What is it?
The BMW 330e is currently one of the smartest ways for the company car driver to make his monthly car allowance go that bit further. It’s a car that feels at once like a really authentic BMW sports saloon as well as a visionary chunk of the electrified motoring future: two concepts you probably weren’t expecting to find executed on the same set of four wheels.
The car is a ‘plug-in hybrid’ petrol-electric saloon of a familiar type, driven primarily by BMW’s 182bhp 2.0-litre turbocharged petrol engine, which sends its power to the car’s rear wheels via an eight-speed automatic gearbox. But in place of a conventional automatic saloon’s torque converter is an 87bhp electric motor and an additional clutch, the former drawing power from a 7.6kWh lithium ion battery located under the boot floor.
When both power sources team up, the 330e can summon 249bhp and 310lb ft and hit 62mph from rest in a whisker over six seconds. And yet it can also cover up to 25 miles on battery power alone, according to BMW, and emit only 44g/km of CO2 on the EU emissions test, which means it qualifies for benefit in kind tax at just 7% of its showroom price. This, therefore, is a 250bhp, £35k BMW 3 Series that costs less on company car tax than an £18k Fiat Tipo diesel, and even bought privately, with the government’s £2500 grant in the mix, it can be snapped up for considerably less than the list price of either a 330i or 330d.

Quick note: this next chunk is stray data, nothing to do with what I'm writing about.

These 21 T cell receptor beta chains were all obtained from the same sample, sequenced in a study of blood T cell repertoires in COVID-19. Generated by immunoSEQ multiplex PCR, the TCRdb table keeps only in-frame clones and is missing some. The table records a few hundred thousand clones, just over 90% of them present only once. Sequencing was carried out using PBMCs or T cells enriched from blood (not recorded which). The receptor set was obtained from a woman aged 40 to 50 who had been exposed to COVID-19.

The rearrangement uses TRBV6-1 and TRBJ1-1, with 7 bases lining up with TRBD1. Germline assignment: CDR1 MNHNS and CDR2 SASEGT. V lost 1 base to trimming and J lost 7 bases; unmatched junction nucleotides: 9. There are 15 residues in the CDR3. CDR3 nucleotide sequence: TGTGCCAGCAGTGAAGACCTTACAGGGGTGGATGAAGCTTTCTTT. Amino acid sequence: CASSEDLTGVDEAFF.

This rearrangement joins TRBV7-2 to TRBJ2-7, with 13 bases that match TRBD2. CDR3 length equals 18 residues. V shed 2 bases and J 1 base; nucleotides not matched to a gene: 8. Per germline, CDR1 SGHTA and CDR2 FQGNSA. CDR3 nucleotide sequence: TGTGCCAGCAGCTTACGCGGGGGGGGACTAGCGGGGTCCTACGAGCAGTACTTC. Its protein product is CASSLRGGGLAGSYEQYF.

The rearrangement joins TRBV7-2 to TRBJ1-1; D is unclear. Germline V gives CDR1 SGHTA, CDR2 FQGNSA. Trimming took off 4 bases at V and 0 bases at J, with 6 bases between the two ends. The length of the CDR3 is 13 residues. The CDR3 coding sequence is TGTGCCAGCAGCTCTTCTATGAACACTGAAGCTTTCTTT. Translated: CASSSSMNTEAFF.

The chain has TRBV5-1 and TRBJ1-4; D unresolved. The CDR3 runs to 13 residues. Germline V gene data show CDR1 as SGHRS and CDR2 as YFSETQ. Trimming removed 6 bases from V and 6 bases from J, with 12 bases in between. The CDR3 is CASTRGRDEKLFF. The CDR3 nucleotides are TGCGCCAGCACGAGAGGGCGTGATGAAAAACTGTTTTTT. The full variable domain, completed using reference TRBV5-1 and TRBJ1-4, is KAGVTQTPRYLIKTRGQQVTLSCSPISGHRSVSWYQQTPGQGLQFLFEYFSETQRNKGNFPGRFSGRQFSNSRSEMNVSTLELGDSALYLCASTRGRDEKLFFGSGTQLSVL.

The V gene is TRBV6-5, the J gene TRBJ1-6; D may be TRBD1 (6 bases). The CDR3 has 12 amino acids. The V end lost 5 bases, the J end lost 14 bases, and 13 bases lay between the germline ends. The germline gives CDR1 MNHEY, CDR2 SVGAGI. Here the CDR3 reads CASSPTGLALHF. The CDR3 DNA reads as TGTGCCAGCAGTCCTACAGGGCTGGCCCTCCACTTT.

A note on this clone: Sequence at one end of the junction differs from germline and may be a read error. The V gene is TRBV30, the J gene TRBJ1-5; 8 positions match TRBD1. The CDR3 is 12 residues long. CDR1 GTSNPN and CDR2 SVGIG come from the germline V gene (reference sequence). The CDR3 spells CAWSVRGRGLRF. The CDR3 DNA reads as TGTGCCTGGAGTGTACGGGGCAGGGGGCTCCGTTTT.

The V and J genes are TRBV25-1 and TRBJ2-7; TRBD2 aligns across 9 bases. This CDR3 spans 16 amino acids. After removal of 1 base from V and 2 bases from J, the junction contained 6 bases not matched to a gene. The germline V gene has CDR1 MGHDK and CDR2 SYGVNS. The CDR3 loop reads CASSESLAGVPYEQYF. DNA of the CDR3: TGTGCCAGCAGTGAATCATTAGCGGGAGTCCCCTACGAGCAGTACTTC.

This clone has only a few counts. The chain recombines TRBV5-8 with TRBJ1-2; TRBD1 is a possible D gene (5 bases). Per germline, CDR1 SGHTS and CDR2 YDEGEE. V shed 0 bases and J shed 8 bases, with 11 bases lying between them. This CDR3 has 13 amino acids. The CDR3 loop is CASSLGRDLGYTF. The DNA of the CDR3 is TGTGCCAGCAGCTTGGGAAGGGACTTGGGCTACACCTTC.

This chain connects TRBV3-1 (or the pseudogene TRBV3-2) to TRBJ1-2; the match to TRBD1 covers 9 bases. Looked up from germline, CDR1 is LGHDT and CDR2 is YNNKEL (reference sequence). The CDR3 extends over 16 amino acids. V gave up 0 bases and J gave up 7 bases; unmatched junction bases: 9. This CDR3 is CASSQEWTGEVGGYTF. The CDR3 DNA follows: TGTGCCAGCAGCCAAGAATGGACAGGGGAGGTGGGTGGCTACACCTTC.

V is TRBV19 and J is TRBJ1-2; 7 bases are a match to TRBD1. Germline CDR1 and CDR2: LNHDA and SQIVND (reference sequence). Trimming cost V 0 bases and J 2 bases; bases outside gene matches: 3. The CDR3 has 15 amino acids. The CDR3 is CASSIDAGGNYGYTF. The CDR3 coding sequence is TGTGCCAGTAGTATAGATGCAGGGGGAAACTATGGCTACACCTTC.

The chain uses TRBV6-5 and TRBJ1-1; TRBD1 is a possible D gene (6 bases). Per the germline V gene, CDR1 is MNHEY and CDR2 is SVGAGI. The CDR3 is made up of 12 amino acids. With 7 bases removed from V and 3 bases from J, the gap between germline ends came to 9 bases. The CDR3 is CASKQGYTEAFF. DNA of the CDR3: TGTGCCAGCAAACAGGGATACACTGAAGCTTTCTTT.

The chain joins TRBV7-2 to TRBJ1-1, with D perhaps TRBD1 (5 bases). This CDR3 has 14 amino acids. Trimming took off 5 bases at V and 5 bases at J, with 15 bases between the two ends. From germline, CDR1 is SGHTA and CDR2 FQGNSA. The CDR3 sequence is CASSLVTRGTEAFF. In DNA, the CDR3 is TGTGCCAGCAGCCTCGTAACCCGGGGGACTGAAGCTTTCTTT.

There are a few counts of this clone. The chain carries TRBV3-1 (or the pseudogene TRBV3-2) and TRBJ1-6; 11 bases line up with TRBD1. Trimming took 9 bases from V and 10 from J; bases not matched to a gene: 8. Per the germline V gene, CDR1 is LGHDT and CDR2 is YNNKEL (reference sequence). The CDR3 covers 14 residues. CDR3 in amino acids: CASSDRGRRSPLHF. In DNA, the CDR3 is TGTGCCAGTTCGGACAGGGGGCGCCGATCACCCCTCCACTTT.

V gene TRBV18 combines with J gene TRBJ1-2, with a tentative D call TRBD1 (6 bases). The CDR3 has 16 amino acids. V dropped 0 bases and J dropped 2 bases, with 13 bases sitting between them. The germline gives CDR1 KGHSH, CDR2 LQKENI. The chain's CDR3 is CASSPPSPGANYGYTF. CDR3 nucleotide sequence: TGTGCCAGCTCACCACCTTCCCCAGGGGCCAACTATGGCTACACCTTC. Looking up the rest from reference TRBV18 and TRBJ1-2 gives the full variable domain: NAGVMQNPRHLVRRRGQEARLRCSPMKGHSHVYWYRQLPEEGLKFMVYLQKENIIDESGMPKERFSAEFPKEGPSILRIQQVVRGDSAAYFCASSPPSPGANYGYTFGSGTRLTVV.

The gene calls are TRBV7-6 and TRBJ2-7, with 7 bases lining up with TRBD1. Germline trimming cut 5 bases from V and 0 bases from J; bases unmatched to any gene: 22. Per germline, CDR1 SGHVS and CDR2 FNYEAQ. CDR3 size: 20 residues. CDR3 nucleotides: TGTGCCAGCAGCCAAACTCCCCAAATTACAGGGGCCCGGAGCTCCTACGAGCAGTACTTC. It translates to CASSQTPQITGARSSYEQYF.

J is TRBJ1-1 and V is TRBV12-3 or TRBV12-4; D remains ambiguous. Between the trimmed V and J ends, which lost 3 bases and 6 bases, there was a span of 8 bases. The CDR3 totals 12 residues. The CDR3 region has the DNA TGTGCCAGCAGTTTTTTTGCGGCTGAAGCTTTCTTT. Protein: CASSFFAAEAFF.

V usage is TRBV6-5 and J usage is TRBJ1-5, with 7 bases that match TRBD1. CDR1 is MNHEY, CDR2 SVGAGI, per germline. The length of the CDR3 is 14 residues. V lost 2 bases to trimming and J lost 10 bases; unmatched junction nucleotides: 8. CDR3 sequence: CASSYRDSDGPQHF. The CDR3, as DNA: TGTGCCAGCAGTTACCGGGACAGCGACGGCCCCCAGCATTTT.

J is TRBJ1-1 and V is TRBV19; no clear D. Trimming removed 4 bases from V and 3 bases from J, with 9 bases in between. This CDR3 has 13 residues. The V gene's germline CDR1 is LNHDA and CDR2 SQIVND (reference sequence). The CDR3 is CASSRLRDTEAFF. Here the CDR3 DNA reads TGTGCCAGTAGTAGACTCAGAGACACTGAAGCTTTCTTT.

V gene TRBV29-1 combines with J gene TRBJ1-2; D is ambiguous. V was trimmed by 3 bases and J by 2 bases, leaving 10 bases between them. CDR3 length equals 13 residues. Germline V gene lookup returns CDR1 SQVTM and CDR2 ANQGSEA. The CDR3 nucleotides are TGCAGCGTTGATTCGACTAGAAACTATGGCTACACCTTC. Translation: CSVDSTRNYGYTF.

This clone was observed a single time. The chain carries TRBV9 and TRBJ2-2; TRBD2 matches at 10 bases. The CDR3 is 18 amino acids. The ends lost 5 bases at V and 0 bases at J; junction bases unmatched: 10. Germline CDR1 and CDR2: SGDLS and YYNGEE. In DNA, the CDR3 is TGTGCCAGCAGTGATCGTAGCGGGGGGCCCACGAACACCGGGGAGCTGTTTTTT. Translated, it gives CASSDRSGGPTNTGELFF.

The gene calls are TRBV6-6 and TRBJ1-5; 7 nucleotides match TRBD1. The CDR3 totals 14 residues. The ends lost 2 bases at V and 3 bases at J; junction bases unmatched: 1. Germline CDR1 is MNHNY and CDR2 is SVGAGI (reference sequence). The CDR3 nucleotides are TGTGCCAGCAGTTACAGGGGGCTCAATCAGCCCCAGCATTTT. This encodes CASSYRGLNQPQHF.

Above and beyond that, the 330e’s selling point is very much typical BMW-brand performance and dynamism. And so those familiar with the handful of plug-in hybrid saloons, hatchbacks and estates already on the market will note that the car offers markedly better peak power and accelerative pace than the likes of the Volkswagen Passat GTE, Audi A3 eTron and Volvo’s Volvo V60 D5 Twin Engine, while being trumped on paper only by the Mercedes C 350e.